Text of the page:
- Empathy: the capacity to connect with other people, to feel what others feel, to imagine oneself as another and hence to feel a kinship with others.
- Responsibility: acting on that empathy—responsibility for yourself and for others. (Lakoff, George (2006-10-03). Thinking Points: Communicating Our American Values and Vision (Kindle Locations 827-830). Macmillan. Kindle Edition)
Conservative View. The world-view of conservatives can be explained using the conceptual metaphor for Nation as Family. Lakoff would say that a conservative family would be based on authority, and would be represented by the “Strict Father Family”.
In the Thinking Points Discussion Series published by Rockbridge, the conservative family can be characterized as follows (from Brewer, Conservative Morality):
- The Strict Father Family is the traditional family with a father and mother
- The father is the head of the house
- The mother is supportive and upholds the authority of the father
- A hierarchy exists and is never to be questioned
- Children are weak and lack self-control
- Parents know what is best
- Children learn right and wrong when punished by doing wrong
- When children become self-discipline, respect authority, and learn right from wrong they are strong enough to succeed in the world.
This list of characteristics helps us understand a conservative family’s world-view. As we look around us, and especially when we examine schooling today, we see the influence of the conservative world-view. Indeed, the fundamental values of the conservative world-view shape most aspects of public schools today.
In their book, entitled, Thinking Points by George Lakoff, and the Rockbridge Institute, the core conservative values are:
Authority: assumed to be morally good and used to exert legitimate control (therefore it is imperative that authority is never questioned)
Discipline: self-control learned through punishment when one does wrong (it is understood that failure of authority to punish for wrong doing is a moral failure)
How do these two world views helps us understand people’s views on evolution and climate change.
Beliefs about Evolution & Climate Change
In the conservative world view, hierarchical rules are established abiding by the notion of a strict father family, and children would be brought up to accept with out questioning views that the “father” held, with no questions asked. In conservative religions, there is little acceptance of a questioning attitude, and people’s views are often limited to what they have been told, and over time, come to believe. This is not to say that people’s ideas can not change as they get older. But the important point is that authority and discipline are core values in a conservative view.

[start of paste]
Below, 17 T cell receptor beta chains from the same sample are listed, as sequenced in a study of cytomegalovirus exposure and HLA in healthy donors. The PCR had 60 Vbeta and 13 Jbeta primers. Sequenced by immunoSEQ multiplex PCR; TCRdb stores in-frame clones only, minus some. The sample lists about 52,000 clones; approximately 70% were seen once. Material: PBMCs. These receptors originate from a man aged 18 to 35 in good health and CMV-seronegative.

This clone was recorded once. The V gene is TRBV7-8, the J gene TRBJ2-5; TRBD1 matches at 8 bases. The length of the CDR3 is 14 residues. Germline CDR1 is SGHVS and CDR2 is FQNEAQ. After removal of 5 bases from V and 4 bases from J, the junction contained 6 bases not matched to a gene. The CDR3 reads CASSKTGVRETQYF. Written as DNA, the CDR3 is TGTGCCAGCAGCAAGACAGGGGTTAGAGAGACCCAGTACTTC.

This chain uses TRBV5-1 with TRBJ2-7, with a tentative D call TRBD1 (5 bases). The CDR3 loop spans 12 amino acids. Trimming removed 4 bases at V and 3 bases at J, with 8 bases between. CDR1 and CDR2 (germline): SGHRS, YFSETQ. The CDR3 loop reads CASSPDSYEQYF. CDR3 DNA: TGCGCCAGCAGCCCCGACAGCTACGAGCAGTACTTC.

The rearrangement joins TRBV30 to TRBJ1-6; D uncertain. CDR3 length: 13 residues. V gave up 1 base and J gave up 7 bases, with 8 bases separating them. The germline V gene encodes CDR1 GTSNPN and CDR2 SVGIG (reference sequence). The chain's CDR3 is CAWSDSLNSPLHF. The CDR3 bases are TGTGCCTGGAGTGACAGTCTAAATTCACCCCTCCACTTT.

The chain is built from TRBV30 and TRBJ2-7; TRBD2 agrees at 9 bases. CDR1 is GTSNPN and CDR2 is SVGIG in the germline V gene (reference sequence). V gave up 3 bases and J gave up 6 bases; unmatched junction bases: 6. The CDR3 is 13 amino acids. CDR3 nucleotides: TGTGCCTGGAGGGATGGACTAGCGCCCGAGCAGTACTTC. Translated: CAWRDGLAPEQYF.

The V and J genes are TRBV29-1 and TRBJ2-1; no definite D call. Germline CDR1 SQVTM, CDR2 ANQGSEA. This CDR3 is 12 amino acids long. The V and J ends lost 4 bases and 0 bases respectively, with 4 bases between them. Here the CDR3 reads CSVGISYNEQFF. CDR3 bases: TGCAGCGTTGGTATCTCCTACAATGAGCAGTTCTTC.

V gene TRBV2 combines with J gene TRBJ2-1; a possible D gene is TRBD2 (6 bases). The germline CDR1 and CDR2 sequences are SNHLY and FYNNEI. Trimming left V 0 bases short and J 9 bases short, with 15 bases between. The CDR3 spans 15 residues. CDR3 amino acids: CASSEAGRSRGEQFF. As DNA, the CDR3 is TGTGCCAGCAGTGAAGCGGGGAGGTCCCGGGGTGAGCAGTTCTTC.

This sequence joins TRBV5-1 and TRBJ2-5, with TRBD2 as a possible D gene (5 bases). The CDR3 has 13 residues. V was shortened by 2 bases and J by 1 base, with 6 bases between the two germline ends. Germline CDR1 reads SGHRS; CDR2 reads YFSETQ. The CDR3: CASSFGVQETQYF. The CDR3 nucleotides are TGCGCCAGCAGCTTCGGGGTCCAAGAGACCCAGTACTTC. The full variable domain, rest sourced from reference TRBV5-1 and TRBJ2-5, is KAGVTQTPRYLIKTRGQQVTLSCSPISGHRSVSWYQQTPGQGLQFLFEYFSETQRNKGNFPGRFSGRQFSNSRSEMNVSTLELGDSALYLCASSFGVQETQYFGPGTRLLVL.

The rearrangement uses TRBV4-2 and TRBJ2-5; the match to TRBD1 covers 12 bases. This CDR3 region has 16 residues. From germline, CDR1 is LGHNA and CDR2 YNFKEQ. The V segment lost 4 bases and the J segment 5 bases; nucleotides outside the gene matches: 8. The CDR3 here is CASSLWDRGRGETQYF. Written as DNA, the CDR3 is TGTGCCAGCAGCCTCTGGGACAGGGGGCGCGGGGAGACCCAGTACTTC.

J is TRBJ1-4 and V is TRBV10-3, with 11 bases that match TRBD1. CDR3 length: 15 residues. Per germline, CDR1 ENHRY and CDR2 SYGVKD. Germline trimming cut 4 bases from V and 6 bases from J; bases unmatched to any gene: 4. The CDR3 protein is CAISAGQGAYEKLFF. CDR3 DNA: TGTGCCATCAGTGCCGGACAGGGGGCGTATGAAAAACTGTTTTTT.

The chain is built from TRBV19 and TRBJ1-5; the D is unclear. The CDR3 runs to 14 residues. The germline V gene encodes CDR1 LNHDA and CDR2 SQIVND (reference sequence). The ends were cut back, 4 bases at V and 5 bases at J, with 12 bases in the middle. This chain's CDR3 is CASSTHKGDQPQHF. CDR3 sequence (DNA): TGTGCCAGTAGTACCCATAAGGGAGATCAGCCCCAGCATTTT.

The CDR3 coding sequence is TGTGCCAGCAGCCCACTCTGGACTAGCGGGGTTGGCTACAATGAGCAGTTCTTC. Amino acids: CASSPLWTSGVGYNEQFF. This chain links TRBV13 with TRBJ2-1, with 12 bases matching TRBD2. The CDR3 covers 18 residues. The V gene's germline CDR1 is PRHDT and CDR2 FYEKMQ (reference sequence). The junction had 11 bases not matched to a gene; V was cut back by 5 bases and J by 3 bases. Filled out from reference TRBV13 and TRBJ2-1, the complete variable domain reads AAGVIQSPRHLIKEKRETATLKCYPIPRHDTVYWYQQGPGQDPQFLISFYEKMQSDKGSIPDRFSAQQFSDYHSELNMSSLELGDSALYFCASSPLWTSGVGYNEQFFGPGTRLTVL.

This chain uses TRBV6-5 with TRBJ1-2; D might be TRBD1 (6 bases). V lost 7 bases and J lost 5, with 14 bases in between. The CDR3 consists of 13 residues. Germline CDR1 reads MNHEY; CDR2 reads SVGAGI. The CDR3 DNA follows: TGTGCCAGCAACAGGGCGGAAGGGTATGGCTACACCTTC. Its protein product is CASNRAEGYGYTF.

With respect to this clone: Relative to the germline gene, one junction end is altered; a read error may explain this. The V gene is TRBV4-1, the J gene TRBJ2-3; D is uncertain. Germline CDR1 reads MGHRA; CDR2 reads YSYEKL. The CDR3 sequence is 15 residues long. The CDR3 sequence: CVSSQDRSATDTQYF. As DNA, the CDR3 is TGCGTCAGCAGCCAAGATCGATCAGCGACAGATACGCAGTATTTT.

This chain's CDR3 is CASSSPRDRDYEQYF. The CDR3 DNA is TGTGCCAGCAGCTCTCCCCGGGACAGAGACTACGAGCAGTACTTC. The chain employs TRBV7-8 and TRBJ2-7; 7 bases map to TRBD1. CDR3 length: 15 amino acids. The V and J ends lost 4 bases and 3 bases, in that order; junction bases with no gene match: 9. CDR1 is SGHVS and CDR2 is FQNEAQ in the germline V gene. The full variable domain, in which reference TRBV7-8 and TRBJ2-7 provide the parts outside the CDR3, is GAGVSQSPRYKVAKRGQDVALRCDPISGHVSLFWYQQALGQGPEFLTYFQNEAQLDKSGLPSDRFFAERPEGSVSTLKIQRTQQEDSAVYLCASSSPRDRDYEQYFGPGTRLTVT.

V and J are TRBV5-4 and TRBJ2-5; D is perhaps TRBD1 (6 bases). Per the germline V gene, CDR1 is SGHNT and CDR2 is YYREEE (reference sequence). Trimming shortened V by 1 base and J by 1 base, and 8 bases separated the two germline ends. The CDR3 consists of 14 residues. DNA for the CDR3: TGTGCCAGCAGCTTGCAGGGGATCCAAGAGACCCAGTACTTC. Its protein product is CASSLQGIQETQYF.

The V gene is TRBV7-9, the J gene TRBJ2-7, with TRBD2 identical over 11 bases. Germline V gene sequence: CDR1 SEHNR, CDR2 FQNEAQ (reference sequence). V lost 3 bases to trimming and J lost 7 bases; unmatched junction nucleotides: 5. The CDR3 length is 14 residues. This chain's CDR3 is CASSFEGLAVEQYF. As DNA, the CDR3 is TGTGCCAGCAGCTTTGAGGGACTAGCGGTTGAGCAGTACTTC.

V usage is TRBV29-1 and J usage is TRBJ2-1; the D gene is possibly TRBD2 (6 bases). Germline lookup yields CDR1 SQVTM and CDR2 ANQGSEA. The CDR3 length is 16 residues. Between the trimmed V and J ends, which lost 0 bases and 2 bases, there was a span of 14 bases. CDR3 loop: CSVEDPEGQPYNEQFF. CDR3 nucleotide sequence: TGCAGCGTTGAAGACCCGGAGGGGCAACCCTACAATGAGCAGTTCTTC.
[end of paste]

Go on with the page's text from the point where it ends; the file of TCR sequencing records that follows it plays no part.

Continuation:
In the progressive world view, ones political views would emerge from a nurturing parent family model in two-way communication is respected, in a context of building open relationships. In the progressive view inquiry would be seen as a fundamental way to acquire knowledge of science, and religion, and thus views on issues would be different than views from an authoritarian source or background.
Beliefs, however, can change. Winslow, Staver and Scharmann (JRST, 2011) report that in a mid-Western Christian university biology course for undergraduates, students, who had been raised to believe in creationism, came to accept evolution through evaluating evidence for evolution, discussing the literalness of Genesis, and understanding that evolution was not a salvation issue. They were also influenced by their Christian professors as role models who accept evolution.
Beliefs about evolution and climate change have become highly charged in recent years with these two issues being entwined with each other as politically motivated groups work to effect the teaching of these topics in K-12 public schools. Conservative groups such as the Discovery Institute, and the Heritage Foundation have worked with state legislatures around the country to influence the way science is taught by insisting that topics like evolution, climate change, and global warming be treated differently than other scientific ideas such as gravity, plate tectonics, and light.
Although conservative right-wing overtures have been pushed back by the courts, the latest wedge of slipping legislation into the books has been making progress in quite a few states such as Louisiana and Tennessee.
We return to Dr. Leakey’s view that the debate about evolution will end over the next 30 years. Because scientific ideas such as evolution and climate change have become politicized, its difficult to see that more knowledge and data will change the debate. There has been veracious attempt to influence the public’s thinking about issues such as evolution and climate change. We only need to think back to 1962 when a famous book was published by a woman who had spent years studying the effects of pesticides on the environment. And then we should be reminded of what the tobacco industry did to claim that the science on the risks associated with tobacco use was not settled, and indeed much of the research was simply junk science.
What do you think? How do you see people’s views being influenced by the type of family that were raised in, as well as their religion, culture and race? Let us hear from you.
Tags: climate change, evolution debate, political party affiliation, Religious beliefs, Richard Leakey, science education, science teachers